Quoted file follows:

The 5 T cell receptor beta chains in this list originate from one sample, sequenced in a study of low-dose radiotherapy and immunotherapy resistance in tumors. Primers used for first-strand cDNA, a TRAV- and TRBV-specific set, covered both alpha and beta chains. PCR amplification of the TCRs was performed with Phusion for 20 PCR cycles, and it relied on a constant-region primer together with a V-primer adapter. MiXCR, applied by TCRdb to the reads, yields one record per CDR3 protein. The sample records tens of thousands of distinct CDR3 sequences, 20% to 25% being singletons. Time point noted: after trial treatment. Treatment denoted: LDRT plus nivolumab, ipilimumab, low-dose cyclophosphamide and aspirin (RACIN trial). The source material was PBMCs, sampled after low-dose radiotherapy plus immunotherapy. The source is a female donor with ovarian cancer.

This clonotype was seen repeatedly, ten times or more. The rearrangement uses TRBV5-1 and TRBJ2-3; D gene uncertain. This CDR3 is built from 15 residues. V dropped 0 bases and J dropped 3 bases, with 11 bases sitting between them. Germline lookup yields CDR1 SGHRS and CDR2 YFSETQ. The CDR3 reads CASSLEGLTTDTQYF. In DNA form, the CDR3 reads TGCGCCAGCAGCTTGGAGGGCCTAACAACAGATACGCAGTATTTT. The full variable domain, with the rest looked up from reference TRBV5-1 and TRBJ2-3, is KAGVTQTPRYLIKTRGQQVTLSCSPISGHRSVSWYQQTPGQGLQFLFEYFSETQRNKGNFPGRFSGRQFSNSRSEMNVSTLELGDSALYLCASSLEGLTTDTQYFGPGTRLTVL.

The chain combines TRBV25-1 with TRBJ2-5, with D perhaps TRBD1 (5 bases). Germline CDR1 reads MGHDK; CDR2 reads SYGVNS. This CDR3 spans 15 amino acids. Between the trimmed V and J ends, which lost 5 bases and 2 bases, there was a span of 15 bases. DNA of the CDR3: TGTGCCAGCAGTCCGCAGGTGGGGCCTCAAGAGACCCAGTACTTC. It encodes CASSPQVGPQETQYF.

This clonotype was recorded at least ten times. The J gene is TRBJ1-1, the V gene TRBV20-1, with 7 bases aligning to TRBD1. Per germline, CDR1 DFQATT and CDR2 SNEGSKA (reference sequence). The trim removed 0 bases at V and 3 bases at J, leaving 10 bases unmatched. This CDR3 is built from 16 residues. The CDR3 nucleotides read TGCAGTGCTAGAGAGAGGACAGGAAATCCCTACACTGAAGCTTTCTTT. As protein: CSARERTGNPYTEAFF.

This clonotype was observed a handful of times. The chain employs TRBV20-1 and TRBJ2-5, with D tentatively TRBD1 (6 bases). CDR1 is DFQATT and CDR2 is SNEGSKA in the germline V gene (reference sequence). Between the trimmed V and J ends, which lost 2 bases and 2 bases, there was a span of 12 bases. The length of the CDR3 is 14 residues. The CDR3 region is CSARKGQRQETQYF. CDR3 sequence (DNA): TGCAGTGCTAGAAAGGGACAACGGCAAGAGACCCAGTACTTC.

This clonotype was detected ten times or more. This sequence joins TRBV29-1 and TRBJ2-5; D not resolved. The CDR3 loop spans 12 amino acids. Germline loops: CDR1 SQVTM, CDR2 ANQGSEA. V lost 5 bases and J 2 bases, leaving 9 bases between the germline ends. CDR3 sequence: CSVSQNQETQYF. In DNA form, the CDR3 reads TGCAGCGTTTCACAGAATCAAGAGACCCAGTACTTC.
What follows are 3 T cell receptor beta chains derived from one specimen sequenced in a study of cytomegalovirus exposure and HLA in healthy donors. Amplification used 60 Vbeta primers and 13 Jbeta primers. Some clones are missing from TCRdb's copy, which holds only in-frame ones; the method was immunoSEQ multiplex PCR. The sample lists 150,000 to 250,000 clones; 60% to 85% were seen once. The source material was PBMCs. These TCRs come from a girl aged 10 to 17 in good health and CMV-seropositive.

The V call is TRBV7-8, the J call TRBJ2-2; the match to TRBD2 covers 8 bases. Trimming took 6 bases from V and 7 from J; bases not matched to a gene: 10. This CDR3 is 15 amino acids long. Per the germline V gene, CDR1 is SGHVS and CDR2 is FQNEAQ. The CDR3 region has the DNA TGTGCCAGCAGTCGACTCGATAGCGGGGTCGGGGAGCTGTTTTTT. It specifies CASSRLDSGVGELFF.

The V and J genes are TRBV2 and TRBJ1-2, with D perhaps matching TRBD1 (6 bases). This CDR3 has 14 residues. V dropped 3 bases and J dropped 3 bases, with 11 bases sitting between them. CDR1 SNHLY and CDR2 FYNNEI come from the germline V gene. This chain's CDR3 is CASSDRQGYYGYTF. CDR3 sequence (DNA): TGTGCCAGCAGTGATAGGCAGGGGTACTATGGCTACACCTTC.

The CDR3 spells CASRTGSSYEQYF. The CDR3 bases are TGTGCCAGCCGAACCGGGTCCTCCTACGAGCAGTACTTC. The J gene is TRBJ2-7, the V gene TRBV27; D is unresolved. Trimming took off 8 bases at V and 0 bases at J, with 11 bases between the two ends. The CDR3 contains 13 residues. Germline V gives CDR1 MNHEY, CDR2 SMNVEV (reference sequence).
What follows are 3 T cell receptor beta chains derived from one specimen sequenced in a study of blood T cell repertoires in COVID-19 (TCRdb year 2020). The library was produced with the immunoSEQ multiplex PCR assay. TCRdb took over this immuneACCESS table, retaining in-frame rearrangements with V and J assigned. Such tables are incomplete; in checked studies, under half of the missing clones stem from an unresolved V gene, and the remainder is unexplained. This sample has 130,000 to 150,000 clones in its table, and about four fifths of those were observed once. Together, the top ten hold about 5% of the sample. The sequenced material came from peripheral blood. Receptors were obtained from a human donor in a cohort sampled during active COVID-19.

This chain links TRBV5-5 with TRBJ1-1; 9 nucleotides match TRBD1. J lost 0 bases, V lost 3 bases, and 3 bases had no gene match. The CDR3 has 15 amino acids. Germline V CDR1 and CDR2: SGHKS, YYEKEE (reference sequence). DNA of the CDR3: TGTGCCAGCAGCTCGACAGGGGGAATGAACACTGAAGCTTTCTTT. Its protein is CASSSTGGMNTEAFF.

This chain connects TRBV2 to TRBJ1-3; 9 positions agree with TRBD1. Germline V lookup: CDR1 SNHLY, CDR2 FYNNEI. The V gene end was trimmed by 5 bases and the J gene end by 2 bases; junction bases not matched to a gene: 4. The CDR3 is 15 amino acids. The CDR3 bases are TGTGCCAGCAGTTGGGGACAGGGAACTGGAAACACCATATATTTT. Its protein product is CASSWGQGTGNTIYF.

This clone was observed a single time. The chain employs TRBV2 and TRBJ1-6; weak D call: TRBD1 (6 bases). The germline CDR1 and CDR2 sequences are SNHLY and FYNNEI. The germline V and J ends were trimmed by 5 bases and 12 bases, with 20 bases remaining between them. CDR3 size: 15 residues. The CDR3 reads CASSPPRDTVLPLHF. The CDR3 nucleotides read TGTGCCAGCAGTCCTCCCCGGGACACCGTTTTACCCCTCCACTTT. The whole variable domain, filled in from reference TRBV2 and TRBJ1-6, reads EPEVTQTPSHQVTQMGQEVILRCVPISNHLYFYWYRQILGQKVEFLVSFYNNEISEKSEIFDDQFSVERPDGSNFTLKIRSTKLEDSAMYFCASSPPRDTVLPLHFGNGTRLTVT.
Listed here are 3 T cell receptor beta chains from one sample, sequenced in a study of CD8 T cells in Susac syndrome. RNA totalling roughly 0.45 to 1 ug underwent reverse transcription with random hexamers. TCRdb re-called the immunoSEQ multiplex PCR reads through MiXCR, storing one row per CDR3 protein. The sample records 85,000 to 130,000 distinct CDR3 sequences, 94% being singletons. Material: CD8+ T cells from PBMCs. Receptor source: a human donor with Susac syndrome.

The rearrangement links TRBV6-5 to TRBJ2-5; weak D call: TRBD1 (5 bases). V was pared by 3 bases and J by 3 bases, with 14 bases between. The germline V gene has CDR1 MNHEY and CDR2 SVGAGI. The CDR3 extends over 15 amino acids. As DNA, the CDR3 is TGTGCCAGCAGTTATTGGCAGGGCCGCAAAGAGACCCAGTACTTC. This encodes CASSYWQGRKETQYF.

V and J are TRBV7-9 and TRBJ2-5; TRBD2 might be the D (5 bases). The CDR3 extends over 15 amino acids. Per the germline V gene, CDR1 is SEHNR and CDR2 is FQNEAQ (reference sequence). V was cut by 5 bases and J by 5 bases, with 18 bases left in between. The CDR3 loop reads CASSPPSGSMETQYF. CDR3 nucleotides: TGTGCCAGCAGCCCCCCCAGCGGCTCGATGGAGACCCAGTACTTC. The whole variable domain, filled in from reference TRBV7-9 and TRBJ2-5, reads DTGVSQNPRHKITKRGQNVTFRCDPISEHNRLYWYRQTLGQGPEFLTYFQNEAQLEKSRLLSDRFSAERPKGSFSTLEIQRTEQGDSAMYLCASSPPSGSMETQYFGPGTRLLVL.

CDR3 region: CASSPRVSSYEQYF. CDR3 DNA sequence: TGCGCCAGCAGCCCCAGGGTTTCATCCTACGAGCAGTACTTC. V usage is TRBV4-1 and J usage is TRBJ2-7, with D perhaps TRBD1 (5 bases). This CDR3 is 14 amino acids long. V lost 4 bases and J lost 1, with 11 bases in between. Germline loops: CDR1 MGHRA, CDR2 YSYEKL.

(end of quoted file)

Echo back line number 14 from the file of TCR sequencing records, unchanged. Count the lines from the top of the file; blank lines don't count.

This clone was observed a single time. The chain employs TRBV2 and TRBJ1-6; weak D call: TRBD1 (6 bases). The germline CDR1 and CDR2 sequences are SNHLY and FYNNEI. The germline V and J ends were trimmed by 5 bases and 12 bases, with 20 bases remaining between them. CDR3 size: 15 residues. The CDR3 reads CASSPPRDTVLPLHF. The CDR3 nucleotides read TGTGCCAGCAGTCCTCCCCGGGACACCGTTTTACCCCTCCACTTT. The whole variable domain, filled in from reference TRBV2 and TRBJ1-6, reads EPEVTQTPSHQVTQMGQEVILRCVPISNHLYFYWYRQILGQKVEFLVSFYNNEISEKSEIFDDQFSVERPDGSNFTLKIRSTKLEDSAMYFCASSPPRDTVLPLHFGNGTRLTVT.